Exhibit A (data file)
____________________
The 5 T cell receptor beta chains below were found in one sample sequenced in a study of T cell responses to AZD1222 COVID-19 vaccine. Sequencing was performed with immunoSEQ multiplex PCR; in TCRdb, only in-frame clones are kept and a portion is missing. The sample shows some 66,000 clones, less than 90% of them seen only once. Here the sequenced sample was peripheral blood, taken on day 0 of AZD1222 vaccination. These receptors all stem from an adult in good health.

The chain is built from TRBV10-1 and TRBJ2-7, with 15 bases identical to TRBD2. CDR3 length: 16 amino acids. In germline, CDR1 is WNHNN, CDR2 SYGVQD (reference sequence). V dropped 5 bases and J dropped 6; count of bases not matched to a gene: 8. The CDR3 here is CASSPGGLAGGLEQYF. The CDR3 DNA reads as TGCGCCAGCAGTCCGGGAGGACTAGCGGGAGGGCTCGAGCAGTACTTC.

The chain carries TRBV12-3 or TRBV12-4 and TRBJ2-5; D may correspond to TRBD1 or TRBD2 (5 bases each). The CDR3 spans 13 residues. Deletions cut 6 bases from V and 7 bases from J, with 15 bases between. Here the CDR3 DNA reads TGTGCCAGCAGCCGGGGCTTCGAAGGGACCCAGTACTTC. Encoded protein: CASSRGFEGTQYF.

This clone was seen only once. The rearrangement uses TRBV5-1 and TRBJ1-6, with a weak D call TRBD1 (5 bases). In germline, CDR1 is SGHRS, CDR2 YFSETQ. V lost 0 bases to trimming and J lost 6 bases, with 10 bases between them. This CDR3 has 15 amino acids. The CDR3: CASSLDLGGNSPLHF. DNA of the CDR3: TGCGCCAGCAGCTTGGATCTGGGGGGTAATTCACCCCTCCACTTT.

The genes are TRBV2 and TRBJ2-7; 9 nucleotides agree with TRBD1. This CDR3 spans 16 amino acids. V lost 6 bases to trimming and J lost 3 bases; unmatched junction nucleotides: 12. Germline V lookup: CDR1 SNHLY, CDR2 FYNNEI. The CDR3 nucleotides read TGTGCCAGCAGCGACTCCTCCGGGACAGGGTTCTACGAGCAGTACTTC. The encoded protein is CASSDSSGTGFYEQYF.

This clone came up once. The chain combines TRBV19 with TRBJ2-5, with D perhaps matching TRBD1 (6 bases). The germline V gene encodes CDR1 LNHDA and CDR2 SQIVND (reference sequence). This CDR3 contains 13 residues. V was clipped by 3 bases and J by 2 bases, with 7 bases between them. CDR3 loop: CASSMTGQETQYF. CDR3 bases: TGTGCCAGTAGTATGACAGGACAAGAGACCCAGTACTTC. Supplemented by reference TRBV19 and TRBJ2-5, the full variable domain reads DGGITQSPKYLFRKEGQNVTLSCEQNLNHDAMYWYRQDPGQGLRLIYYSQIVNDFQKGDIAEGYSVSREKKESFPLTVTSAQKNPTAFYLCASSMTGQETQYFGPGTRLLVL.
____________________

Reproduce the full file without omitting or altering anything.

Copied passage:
The 5 T cell receptor beta chains below were found in one sample sequenced in a study of T cell responses to AZD1222 COVID-19 vaccine. Sequencing was performed with immunoSEQ multiplex PCR; in TCRdb, only in-frame clones are kept and a portion is missing. The sample shows some 66,000 clones, less than 90% of them seen only once. Here the sequenced sample was peripheral blood, taken on day 0 of AZD1222 vaccination. These receptors all stem from an adult in good health.

The chain is built from TRBV10-1 and TRBJ2-7, with 15 bases identical to TRBD2. CDR3 length: 16 amino acids. In germline, CDR1 is WNHNN, CDR2 SYGVQD (reference sequence). V dropped 5 bases and J dropped 6; count of bases not matched to a gene: 8. The CDR3 here is CASSPGGLAGGLEQYF. The CDR3 DNA reads as TGCGCCAGCAGTCCGGGAGGACTAGCGGGAGGGCTCGAGCAGTACTTC.

The chain carries TRBV12-3 or TRBV12-4 and TRBJ2-5; D may correspond to TRBD1 or TRBD2 (5 bases each). The CDR3 spans 13 residues. Deletions cut 6 bases from V and 7 bases from J, with 15 bases between. Here the CDR3 DNA reads TGTGCCAGCAGCCGGGGCTTCGAAGGGACCCAGTACTTC. Encoded protein: CASSRGFEGTQYF.

This clone was seen only once. The rearrangement uses TRBV5-1 and TRBJ1-6, with a weak D call TRBD1 (5 bases). In germline, CDR1 is SGHRS, CDR2 YFSETQ. V lost 0 bases to trimming and J lost 6 bases, with 10 bases between them. This CDR3 has 15 amino acids. The CDR3: CASSLDLGGNSPLHF. DNA of the CDR3: TGCGCCAGCAGCTTGGATCTGGGGGGTAATTCACCCCTCCACTTT.

The genes are TRBV2 and TRBJ2-7; 9 nucleotides agree with TRBD1. This CDR3 spans 16 amino acids. V lost 6 bases to trimming and J lost 3 bases; unmatched junction nucleotides: 12. Germline V lookup: CDR1 SNHLY, CDR2 FYNNEI. The CDR3 nucleotides read TGTGCCAGCAGCGACTCCTCCGGGACAGGGTTCTACGAGCAGTACTTC. The encoded protein is CASSDSSGTGFYEQYF.

This clone came up once. The chain combines TRBV19 with TRBJ2-5, with D perhaps matching TRBD1 (6 bases). The germline V gene encodes CDR1 LNHDA and CDR2 SQIVND (reference sequence). This CDR3 contains 13 residues. V was clipped by 3 bases and J by 2 bases, with 7 bases between them. CDR3 loop: CASSMTGQETQYF. CDR3 bases: TGTGCCAGTAGTATGACAGGACAAGAGACCCAGTACTTC. Supplemented by reference TRBV19 and TRBJ2-5, the full variable domain reads DGGITQSPKYLFRKEGQNVTLSCEQNLNHDAMYWYRQDPGQGLRLIYYSQIVNDFQKGDIAEGYSVSREKKESFPLTVTSAQKNPTAFYLCASSMTGQETQYFGPGTRLLVL.